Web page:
One of Dr. West’s projects, “Making Value in the Pacific Tropics,” is a long-term study of the linkages between indigenous ontology and epistemology and biological diversity. The majority of this work has taken place in the Lufa District of the Eastern Highlands Province. Specifically, Dr. West has worked with people from Maimafu village since 1997.
Today, among many activists and scholars, there is an increasing focus on the relationship between biological, linguistic, and cultural diversity in both the natural and the social sciences. Half of this literature focuses on the utilitarian values we might associate with these diversities while the other half focuses on ideas about diversity and intrinsic value. Dr. West’s research on value takes a different approach by asking how value is created and how systems of evaluation change over time. Using ethnographic material from the the highlands of Papua New Guinea the work shows that when it comes to animals, people’s knowledge about them, and the language that they use to describe them, value comes into being at a nexus of epistemology, ontology, and history.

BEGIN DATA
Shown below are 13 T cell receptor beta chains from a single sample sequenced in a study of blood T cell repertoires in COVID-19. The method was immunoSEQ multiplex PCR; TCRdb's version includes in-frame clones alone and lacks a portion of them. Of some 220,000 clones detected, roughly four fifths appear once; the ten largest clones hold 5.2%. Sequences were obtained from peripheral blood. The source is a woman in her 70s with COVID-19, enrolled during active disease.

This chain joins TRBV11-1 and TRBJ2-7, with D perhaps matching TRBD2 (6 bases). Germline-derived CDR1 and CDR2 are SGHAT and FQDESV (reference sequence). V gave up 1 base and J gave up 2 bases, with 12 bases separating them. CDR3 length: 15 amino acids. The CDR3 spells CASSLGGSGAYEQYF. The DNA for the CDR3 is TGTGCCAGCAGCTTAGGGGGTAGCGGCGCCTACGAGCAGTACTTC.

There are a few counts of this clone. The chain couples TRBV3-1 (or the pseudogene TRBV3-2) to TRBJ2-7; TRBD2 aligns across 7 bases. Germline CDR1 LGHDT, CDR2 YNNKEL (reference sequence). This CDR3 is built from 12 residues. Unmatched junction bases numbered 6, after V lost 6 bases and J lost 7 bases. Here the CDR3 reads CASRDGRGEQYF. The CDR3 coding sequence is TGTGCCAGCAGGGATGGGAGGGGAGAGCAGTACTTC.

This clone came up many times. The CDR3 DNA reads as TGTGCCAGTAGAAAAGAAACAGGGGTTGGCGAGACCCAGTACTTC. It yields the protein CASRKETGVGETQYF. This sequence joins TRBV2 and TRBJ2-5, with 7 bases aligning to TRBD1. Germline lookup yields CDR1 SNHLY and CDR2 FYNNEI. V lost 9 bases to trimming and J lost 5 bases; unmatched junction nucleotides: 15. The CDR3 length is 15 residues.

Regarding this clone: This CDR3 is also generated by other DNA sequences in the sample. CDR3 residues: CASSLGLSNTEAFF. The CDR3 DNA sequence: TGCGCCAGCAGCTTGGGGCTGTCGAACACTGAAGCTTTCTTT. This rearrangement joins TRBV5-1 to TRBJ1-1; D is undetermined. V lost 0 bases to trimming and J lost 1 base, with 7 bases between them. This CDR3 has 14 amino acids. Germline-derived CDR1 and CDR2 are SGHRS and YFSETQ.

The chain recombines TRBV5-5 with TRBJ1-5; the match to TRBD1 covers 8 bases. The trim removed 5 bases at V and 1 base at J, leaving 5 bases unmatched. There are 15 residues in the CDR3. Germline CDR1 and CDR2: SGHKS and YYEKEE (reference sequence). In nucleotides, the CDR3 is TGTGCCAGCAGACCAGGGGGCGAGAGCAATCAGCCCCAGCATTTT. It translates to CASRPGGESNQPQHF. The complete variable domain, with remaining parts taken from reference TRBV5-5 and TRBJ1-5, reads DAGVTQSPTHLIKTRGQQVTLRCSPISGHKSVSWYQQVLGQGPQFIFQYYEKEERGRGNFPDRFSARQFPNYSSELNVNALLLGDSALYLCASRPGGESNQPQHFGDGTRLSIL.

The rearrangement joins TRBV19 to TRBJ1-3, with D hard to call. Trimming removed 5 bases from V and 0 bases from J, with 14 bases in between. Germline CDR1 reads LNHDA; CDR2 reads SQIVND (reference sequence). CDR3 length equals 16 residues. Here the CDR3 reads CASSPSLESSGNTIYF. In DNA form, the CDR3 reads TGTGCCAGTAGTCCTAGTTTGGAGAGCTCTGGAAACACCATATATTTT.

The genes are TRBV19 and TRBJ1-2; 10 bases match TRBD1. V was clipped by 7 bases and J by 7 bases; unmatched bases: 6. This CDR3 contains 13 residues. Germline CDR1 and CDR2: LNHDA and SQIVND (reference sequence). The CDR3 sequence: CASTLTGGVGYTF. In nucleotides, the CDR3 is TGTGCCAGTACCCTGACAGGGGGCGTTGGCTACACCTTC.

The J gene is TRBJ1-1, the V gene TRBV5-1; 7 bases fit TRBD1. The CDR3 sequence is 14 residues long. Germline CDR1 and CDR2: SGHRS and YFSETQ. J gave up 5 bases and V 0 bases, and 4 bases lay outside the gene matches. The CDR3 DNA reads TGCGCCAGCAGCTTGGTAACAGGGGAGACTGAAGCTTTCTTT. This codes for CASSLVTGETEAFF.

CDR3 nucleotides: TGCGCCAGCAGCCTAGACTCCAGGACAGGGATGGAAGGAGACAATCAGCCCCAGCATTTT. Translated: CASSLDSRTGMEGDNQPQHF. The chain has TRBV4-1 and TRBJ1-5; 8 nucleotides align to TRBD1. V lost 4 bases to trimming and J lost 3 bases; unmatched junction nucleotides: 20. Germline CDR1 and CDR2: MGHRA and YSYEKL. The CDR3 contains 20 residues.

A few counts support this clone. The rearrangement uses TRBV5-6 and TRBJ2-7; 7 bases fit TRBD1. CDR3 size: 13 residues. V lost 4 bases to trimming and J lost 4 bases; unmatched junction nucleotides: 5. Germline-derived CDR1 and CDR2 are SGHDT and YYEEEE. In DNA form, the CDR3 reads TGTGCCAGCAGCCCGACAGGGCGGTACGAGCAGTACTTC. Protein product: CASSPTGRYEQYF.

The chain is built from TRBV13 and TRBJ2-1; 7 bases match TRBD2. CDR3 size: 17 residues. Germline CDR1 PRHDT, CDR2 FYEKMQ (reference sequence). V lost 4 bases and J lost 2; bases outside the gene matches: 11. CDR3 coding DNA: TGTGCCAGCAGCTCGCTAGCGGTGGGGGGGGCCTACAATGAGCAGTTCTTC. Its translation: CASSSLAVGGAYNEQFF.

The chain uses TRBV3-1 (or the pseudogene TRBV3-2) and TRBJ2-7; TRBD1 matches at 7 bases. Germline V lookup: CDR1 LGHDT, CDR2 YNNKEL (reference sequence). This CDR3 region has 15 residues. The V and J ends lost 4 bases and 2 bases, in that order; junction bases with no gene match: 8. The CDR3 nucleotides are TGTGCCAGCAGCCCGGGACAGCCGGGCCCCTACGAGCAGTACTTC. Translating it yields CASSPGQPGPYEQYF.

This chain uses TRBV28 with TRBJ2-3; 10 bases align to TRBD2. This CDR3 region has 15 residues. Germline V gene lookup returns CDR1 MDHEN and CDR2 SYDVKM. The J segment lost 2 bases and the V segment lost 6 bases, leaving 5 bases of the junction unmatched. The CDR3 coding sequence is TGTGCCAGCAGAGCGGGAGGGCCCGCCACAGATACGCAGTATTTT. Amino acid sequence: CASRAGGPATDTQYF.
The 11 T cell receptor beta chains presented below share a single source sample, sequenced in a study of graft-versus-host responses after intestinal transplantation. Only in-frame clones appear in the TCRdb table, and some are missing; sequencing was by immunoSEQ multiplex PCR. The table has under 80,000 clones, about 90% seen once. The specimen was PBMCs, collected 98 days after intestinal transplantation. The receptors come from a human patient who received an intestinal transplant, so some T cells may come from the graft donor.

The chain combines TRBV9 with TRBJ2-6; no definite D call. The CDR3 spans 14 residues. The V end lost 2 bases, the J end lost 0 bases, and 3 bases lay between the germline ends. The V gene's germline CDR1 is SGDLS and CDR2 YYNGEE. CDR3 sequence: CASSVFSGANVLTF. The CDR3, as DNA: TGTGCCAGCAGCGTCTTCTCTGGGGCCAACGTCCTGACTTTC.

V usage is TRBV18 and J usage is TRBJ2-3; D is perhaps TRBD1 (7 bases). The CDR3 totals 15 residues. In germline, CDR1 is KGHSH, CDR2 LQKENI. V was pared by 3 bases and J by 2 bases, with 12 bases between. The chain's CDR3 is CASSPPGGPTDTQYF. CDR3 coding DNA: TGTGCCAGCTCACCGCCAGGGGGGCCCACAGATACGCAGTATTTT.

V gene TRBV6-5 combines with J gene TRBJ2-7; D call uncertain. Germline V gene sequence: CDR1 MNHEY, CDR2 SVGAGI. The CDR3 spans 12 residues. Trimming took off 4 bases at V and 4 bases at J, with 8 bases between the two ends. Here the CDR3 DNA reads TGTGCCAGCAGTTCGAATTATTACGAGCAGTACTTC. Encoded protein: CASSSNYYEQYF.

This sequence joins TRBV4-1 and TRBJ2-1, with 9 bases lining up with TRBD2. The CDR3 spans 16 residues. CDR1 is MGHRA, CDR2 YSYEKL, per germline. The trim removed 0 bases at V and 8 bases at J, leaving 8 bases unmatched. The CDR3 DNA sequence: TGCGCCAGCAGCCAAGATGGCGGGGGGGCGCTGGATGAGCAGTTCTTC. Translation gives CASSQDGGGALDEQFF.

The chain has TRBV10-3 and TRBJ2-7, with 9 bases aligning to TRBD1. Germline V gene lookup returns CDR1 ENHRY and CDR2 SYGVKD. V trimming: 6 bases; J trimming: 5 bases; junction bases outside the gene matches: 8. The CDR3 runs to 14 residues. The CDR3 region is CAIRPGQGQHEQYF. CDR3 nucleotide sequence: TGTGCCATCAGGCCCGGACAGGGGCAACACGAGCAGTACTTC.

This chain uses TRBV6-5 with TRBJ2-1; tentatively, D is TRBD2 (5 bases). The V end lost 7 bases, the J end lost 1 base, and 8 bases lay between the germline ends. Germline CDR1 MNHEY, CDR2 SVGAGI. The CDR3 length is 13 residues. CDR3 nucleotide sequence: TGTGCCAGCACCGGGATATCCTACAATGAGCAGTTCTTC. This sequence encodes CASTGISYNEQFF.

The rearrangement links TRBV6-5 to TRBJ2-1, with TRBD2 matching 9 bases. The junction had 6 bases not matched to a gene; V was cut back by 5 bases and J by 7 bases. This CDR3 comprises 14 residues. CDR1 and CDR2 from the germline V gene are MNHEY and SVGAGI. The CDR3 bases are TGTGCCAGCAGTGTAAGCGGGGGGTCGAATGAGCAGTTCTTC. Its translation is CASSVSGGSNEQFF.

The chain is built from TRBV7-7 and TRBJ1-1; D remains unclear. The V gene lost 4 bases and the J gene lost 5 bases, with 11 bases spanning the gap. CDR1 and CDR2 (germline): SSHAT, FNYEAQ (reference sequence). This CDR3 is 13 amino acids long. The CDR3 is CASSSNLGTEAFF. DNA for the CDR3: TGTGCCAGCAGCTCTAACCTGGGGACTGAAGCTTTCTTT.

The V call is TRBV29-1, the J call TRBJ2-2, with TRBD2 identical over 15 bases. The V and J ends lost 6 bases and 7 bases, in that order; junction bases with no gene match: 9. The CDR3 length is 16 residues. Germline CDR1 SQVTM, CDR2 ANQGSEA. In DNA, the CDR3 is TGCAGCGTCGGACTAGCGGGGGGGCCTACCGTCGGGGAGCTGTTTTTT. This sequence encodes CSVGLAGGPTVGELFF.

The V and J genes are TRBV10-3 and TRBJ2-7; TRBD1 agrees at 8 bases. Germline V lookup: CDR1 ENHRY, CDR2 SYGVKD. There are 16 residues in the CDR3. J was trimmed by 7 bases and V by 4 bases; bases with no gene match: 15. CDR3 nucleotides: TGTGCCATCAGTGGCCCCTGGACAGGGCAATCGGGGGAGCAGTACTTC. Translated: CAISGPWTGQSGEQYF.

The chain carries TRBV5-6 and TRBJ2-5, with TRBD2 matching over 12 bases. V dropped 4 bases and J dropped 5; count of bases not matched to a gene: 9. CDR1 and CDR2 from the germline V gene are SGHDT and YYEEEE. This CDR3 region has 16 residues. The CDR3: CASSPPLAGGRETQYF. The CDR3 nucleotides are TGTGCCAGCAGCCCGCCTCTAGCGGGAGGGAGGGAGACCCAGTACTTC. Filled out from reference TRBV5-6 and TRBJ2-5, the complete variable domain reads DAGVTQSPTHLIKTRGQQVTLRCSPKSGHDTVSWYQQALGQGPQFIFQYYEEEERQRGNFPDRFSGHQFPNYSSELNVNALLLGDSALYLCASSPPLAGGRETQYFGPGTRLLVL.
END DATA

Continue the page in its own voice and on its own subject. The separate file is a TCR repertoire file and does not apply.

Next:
The current part of this on-going research examines the ways in which actors evaluate the worth of animals when they occur in zones of conflict between conservation practitioners, agents of development, and local people. Tree kangaroos, large arboreal marsupials, have become a point of contention in the development of a gold mine at Crater Mountain because the proposed site of the mine is in the direct center of some of the most important habitat for the IUCN red-listed Macropodidae Dendrolagus goodfellowi (Goodfellow’s Tree Kangaroo). Conservation-related actors argue that these animals are critically endangered and that they must be conserved at all costs. Development-related actors, in particular gold mining companies and government officials affiliated with these interests, argue that single-species conservation must take a back seat to economic development through resource extraction innovation. Rural landowners are often caught in the middle of these debates. On the one hand they desire economic opportunity and see resource extraction as a much-needed form of economic development. On the other hand they do not wish to see their ancestral lands ravaged by extractive regimes. In examining how different actors evaluate the worth of these animals this work shows the processes by which arguments for and against development are constructed and the ways in which the systems of evaluation for the worth and value of animals intertwine with economic and political interests.